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Fredrik Neij's a Free Man

And he's enjoying his beer. And he says Sony orchestrated his arrest. From JP.

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JÖNKÖPING (Radsoft) — And so ends the saga. The saga of Norrahammar son Fredrik Neij and his part in The Pirate Bay - the world's biggest file sharing site. Now he's out of prison - now the family are waiting in Laos.

'Finally, I'm enjoying the beer', he says at the pub in downtown Jönköping.

The world famous net pirate was released on Monday from the facility in Skänninge where he's spent two thirds of his ten month sentence.

He says his time behind bars was a relatively quiet experience. He was placed in a section with hardened professional criminals. And he was there for being an 'accessory to copyright infringement'.

'There were nine of us in that section, and the others wondered why I was there with them. The staff wondered too. The others had spent more time inside those walls than outside throughout their adult lives. They're professional criminals.'

He spent his days watching a lot of television.

'I had cable-TV, so there were a lot of science fiction series. They didn't dare let me to go to the school - there were computers there. They thought I was some sort of super-hacker.'

The legend of Fredrik Neij and his part in The Pirate Bay goes a long way back. Their server hall was raided six years ago, the judicial process beginning thereafter. That process made its way to the court of appeal where he was sentenced to prison and to pay damages in the amount of SEK 45 million, together with the other two defendants Gottfrid Svartholm Warg and Peter Sunde.

'The supreme court found our case too complicated. Those old gits simply didn't understand it. Durning the district court trial, one of them sat there asleep.'

'But it was worth it. I took a stand for freedom of speech.'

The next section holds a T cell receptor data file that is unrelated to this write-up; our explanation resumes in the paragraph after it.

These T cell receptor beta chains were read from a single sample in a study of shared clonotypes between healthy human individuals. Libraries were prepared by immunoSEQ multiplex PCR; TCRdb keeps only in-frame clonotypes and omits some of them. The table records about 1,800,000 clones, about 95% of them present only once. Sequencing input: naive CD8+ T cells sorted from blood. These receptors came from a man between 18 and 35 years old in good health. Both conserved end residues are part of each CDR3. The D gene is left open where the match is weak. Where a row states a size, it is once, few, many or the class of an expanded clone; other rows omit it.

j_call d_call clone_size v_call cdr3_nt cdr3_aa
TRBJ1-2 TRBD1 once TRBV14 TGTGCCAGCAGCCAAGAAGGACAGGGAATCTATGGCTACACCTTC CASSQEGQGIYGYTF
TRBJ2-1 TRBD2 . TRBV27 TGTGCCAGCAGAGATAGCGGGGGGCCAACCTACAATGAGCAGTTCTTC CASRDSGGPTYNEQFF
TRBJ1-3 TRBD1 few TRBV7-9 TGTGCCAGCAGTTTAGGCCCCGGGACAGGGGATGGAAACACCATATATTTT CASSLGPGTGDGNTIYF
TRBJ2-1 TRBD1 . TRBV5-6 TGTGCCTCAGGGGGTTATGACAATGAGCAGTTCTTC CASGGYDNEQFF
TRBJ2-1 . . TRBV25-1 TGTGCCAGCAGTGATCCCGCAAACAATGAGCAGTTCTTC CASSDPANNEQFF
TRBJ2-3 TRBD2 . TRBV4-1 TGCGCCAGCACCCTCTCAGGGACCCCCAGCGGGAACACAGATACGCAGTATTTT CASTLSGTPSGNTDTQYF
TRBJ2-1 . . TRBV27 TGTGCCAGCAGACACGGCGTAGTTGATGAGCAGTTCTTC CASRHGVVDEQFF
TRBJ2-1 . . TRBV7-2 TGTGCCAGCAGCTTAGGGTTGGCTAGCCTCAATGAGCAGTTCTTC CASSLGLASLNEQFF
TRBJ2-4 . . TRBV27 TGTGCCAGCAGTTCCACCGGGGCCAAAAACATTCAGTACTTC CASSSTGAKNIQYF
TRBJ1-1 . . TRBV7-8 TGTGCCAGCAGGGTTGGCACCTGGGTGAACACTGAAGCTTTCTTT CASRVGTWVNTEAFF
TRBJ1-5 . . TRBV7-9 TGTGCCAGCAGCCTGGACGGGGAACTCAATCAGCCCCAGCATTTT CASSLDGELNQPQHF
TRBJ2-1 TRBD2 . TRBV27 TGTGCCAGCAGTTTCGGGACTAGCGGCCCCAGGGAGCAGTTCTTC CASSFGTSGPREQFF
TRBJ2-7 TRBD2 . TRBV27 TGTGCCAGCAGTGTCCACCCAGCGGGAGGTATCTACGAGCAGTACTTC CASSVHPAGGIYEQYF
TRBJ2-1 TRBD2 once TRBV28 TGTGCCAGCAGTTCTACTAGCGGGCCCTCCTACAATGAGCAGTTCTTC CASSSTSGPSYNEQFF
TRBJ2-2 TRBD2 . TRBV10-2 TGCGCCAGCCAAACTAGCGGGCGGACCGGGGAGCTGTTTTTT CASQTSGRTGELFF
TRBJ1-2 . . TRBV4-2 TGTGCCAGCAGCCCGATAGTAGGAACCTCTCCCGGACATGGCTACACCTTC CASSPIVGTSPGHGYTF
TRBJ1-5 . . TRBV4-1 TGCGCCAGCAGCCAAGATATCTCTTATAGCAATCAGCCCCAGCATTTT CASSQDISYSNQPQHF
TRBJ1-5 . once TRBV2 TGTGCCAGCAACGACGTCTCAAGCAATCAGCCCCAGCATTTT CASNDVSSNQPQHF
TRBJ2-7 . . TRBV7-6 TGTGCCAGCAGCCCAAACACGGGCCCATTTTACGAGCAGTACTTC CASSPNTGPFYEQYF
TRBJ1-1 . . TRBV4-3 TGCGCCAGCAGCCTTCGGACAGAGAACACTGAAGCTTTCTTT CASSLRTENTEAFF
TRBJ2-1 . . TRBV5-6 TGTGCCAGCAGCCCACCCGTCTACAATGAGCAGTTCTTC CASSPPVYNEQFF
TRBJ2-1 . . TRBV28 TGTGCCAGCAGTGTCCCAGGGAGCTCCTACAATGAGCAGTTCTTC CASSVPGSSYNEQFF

He started working with The Pirate Bay mainly because he enjoyed the technical challenge. He didn't care about politics - their ideologue Peter Sunde could take care of that.

'But I've become more interested in those issues as time goes on.'

Orchestrated by Sony

He was arrested in Thailand last autumn, at the border to Laos where he currently lives - something he's convinced was orchestrated by Sony Pictures Entertainment.

'Sony bribed the border police. You can see that in the documents that leaked out. Sony knew the arrest would take place. I'd crossed that border 28 times without incident.'

Now he's going to spend a few weeks in Sweden and let his children meet their relatives in Jönköping. Then it's back to Laos where he currently lives. He's no longer involved in The Pirate Bay.

'I'll always be remembered for The Pirate Bay. I've turned things over to others who are prepared to continue its operation.'

He can't live in Sweden for financial reasons - the bailiff would take everything he earned for the damages assessed by the court. He works remotely from Laos with IT. More he won't say.

'My clients would sever contact and distance themselves.'

Do you download anything that's copyright-protected today?'

'Oh of course. All the movies and series I watch. But no music. I don't listen to that. I listened to retail CDs in prison because my brother bought me a stereo.'

Laos has no legislation against file-sharing. That's not a high priority in an underdeveloped country.

'Most people here use the Internet for their smartphones. But I have a fibre hookup.'


Early this morning we were informed that Fredrik Neij was apprehended by Thai Immigration authorities as he crossed from Laos into Thailand. Neij is facing a 10 month prison sentence in Sweden for his conviction in the Pirate Bay case. Neij may also face new charges for his continuing role in the operation of TPB and two additional charges for computer hacking. Two laptop computers were seized from Neij at the time of his arrest, and may provide additional evidence against Neij and others in the ongoing TPB investigation in Sweden. Jan Van Voorn and Neil Gane are in contact with both Swedish and Thai authorities providing additional assistance. Thai Immigration is planning a press conference for tomorrow, November 4. We have alerted our Communications Section, and do not plan to comment to the media.

My congratulations to Jan and Neil for their continuing efforts in this case. Another excellent example of global cooperation and coordination between pour [sic] content protection hubs.

More to follow as learn additional details.


See Also
WikiLeaks: The Sony Archives

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